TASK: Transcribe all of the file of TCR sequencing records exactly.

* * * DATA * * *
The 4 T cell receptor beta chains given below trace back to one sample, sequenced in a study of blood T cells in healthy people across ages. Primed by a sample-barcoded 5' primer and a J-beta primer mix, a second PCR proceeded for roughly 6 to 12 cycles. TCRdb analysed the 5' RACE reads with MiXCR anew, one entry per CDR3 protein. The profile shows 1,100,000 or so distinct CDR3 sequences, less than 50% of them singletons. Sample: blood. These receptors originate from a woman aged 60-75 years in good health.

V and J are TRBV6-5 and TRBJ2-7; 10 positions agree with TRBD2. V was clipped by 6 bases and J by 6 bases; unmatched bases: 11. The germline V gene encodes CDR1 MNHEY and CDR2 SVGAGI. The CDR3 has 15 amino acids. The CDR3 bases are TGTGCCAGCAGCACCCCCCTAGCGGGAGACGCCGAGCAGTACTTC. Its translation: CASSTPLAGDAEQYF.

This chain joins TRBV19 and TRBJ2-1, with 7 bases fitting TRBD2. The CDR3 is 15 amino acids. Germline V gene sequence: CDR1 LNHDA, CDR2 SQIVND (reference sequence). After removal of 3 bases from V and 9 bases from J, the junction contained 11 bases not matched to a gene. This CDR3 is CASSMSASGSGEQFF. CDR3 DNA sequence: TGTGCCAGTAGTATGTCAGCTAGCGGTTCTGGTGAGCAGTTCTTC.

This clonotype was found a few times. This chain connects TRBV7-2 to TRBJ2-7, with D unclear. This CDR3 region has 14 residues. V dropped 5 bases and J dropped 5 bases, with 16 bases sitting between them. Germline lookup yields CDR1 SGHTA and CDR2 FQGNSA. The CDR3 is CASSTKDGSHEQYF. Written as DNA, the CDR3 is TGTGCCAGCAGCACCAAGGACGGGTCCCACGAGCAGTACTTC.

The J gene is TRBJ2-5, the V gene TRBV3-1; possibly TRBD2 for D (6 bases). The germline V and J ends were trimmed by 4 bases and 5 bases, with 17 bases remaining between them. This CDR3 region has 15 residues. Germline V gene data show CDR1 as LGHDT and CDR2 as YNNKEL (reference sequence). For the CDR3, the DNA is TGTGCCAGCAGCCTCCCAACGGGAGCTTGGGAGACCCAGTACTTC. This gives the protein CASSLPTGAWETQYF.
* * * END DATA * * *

The 4 T cell receptor beta chains given below trace back to one sample, sequenced in a study of blood T cells in healthy people across ages. Primed by a sample-barcoded 5' primer and a J-beta primer mix, a second PCR proceeded for roughly 6 to 12 cycles. TCRdb analysed the 5' RACE reads with MiXCR anew, one entry per CDR3 protein. The profile shows 1,100,000 or so distinct CDR3 sequences, less than 50% of them singletons. Sample: blood. These receptors originate from a woman aged 60-75 years in good health.

V and J are TRBV6-5 and TRBJ2-7; 10 positions agree with TRBD2. V was clipped by 6 bases and J by 6 bases; unmatched bases: 11. The germline V gene encodes CDR1 MNHEY and CDR2 SVGAGI. The CDR3 has 15 amino acids. The CDR3 bases are TGTGCCAGCAGCACCCCCCTAGCGGGAGACGCCGAGCAGTACTTC. Its translation: CASSTPLAGDAEQYF.

This chain joins TRBV19 and TRBJ2-1, with 7 bases fitting TRBD2. The CDR3 is 15 amino acids. Germline V gene sequence: CDR1 LNHDA, CDR2 SQIVND (reference sequence). After removal of 3 bases from V and 9 bases from J, the junction contained 11 bases not matched to a gene. This CDR3 is CASSMSASGSGEQFF. CDR3 DNA sequence: TGTGCCAGTAGTATGTCAGCTAGCGGTTCTGGTGAGCAGTTCTTC.

This clonotype was found a few times. This chain connects TRBV7-2 to TRBJ2-7, with D unclear. This CDR3 region has 14 residues. V dropped 5 bases and J dropped 5 bases, with 16 bases sitting between them. Germline lookup yields CDR1 SGHTA and CDR2 FQGNSA. The CDR3 is CASSTKDGSHEQYF. Written as DNA, the CDR3 is TGTGCCAGCAGCACCAAGGACGGGTCCCACGAGCAGTACTTC.

The J gene is TRBJ2-5, the V gene TRBV3-1; possibly TRBD2 for D (6 bases). The germline V and J ends were trimmed by 4 bases and 5 bases, with 17 bases remaining between them. This CDR3 region has 15 residues. Germline V gene data show CDR1 as LGHDT and CDR2 as YNNKEL (reference sequence). For the CDR3, the DNA is TGTGCCAGCAGCCTCCCAACGGGAGCTTGGGAGACCCAGTACTTC. This gives the protein CASSLPTGAWETQYF.